A 1985 prototype of a semi-automated thermal cycler, hot and cold water baths not included. Credit: Courtesy of The Smithsonian Institution The "aha" moment and initial experiments in 1983 through which Kary Mullis developed the idea of polymerase chain reaction (PCR) are a well trodden story.1 While Mullis says he immediately realized PCR?s pote" /> A 1985 prototype of a semi-automated thermal cycler, hot and cold water baths not included. Credit: Courtesy of The Smithsonian Institution The "aha" moment and initial experiments in 1983 through which Kary Mullis developed the idea of polymerase chain reaction (PCR) are a well trodden story.1 While Mullis says he immediately realized PCR?s pote" />

Mr. Cycle: An Automated PCR Prototype

A 1985 prototype of a semi-automated thermal cycler, hot and cold water baths not included. Credit: Courtesy of The Smithsonian Institution" />A 1985 prototype of a semi-automated thermal cycler, hot and cold water baths not included. Credit: Courtesy of The Smithsonian Institution The "aha" moment and initial experiments in 1983 through which Kary Mullis developed the idea of polymerase chain reaction (PCR) are a well trodden story.1 While Mullis says he immediately realized PCR?s pote

By | December 1, 2006

<figcaption>A 1985 prototype of a semi-automated thermal cycler, hot and cold water baths not included. Credit: Courtesy of The Smithsonian Institution</figcaption>
A 1985 prototype of a semi-automated thermal cycler, hot and cold water baths not included. Credit: Courtesy of The Smithsonian Institution

The "aha" moment and initial experiments in 1983 through which Kary Mullis developed the idea of polymerase chain reaction (PCR) are a well trodden story.1 While Mullis says he immediately realized PCR?s potential, his employers at Cetus Corporation were wary that it didn?t fit the company?s business strategy. Still, they allowed Mullis to continue and brought others into a "PCR group" to produce results that might attract investors. By the end of 1985, the PCR group published the first paper about an application, a prenatal diagnostic test for sickle cell anemia,2 and filed the initial patent naming Mullis as the inventor.3 (For more PCR applications see p. 66 and 68) Cetus entered into a strategic partnership with PerkinElmer to develop PCR machines and reagent kits for the biomedical research market.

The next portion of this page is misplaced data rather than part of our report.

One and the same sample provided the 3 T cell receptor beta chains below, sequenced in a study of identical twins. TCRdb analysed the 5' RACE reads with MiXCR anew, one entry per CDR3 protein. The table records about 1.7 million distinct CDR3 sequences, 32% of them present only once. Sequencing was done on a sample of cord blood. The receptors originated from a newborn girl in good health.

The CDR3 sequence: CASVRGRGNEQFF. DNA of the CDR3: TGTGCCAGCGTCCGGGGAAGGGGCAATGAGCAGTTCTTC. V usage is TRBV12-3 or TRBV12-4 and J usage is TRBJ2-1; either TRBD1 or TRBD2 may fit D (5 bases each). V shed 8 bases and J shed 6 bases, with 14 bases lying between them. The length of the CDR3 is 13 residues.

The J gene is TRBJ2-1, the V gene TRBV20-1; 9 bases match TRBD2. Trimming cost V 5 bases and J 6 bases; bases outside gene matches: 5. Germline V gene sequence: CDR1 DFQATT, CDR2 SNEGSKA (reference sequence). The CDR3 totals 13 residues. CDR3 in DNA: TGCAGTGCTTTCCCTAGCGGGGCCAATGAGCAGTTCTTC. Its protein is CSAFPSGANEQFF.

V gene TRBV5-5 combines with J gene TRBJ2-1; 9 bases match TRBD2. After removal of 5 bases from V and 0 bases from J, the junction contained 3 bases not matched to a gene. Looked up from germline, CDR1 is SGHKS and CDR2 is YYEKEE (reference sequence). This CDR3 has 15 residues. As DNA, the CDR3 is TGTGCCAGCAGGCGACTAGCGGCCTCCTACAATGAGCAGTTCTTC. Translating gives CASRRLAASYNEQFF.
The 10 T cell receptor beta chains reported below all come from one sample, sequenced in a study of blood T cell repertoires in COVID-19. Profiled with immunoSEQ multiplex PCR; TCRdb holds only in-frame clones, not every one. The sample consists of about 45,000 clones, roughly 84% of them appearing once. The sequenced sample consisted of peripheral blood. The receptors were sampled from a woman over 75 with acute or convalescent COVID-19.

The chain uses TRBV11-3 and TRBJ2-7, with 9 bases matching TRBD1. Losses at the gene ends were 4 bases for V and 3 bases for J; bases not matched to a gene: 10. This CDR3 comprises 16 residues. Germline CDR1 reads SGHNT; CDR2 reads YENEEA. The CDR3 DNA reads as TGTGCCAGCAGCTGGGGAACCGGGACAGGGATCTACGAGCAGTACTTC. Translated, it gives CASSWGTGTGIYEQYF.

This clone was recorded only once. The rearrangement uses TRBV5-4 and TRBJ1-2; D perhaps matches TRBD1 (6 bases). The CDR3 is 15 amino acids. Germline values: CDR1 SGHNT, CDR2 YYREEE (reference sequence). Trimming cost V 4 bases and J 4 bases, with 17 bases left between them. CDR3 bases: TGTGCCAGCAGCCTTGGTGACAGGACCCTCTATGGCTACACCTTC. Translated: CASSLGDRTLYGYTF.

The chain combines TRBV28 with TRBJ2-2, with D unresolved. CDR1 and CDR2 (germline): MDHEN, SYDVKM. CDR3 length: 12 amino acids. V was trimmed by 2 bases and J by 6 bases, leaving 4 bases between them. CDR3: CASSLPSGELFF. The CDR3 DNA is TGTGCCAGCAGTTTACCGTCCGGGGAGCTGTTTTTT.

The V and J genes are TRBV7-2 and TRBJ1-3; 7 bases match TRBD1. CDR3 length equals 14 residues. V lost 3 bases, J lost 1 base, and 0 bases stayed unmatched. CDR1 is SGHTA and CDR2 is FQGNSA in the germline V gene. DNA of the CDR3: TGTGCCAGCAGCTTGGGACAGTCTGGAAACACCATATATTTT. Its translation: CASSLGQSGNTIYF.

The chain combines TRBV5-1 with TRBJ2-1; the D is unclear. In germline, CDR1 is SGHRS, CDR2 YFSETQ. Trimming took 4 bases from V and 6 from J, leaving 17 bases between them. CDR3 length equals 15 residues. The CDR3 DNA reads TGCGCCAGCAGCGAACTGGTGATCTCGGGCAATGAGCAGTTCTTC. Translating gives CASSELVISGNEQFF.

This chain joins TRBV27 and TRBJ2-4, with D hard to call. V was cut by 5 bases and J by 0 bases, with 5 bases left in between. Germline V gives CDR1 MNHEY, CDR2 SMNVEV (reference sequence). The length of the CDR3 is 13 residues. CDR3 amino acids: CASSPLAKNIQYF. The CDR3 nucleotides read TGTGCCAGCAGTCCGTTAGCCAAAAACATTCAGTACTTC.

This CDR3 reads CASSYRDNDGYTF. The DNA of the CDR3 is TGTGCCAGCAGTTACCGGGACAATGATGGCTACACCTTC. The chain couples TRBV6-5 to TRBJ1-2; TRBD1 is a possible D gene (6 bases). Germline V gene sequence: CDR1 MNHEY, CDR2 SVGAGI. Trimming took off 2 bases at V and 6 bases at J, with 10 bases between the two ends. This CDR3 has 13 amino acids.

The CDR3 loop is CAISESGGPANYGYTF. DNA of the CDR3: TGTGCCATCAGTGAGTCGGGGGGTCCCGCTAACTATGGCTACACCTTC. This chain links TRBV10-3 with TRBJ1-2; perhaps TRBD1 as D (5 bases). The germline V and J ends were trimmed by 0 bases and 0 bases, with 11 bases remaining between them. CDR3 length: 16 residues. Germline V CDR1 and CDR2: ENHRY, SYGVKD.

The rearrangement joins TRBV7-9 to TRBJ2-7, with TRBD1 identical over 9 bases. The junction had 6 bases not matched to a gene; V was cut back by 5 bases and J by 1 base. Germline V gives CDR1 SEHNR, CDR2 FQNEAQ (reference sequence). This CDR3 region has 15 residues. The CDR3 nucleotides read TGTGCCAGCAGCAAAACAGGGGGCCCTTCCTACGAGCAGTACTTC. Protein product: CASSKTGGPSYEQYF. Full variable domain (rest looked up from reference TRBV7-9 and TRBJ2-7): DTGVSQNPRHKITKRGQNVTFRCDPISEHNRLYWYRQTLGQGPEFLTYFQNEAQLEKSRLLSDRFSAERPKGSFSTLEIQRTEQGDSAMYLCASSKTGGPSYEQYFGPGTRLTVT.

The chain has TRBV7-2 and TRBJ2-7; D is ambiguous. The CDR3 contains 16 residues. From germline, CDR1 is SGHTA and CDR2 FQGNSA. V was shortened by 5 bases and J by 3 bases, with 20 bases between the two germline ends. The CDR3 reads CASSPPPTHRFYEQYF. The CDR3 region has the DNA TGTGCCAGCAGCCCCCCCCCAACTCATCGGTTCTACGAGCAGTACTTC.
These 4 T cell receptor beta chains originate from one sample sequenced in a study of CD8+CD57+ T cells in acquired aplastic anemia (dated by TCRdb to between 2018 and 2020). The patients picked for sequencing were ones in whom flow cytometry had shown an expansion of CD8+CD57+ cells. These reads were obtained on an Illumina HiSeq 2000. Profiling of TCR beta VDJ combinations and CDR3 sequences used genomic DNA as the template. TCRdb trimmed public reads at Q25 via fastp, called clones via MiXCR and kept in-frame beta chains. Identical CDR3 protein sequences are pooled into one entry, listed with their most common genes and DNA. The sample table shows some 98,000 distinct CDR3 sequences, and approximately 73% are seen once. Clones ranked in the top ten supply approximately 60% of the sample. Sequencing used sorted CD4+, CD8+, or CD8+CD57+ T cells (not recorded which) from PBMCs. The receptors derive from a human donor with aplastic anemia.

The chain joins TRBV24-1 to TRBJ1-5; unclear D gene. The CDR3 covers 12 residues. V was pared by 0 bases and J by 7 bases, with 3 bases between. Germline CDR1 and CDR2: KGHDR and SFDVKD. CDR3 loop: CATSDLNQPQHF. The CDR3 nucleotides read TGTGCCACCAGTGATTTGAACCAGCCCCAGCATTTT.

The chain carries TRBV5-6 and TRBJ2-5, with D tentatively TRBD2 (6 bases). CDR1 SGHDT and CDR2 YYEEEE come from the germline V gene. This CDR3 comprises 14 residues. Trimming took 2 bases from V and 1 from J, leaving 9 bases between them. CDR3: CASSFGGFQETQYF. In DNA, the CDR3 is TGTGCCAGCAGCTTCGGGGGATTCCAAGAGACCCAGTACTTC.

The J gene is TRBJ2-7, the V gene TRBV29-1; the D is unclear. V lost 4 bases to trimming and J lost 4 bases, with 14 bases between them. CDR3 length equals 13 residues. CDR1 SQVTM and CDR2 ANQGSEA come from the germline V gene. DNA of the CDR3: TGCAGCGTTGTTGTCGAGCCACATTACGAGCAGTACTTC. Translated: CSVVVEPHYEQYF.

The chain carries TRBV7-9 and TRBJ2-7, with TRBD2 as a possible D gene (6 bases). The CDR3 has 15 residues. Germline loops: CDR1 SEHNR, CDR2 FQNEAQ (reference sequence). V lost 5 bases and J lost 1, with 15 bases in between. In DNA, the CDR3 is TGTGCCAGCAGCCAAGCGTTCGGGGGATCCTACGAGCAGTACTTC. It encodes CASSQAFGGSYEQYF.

"Mr. Cycle," a 1985 prototype, is shown here without its accompanying hot and cold water baths (Mullis says he?s unsure who affixed the "California Dreamin" bumper sticker.) This was the first PCR device resulting from the PerkinElmer Cetus Instruments (PECI) collaboration. It was not fully automated. After each thermal cycle, an operator had to add fresh enzyme because heat damaged the polymerase. Later, Cetus scientists David Gelfand, Susanne Stoffel, Frances Lawyer, and Randall Saiki patented the heat-stable Thermus aquaticus polymerase (Taq),4 and fully automated PECI machines and "GeneAmp" reagent kits became commercially available in November 1987. PCR patent battles that ensued have been resolved only recently, nearly concurrent with the expiration of their scope in the United States.

tsharrer@the-scientist.com

References

1. K. Mullis, "The first polymerase chain reaction," The Scientist, 17(4):11, Feb. 24, 2003. 2. R. Saiki, et al., "Enzymatic amplification of beta-globin genomic sequences and restriction site analysis for diagnosis of sickle cell anemia," Science, 230:1350-4, 1985. 3. US Patent 4,683,202, filed Oct. 25, 1985; issued July 28, 1987. A second patent (4,683,195, filed Feb. 7, 1986; issued July 28, 1987), with Mullis and others as inventors, further described the technique and claims. 4. US Patent 4,889,818, filed June 17, 1987; issued Dec. 26, 1989.

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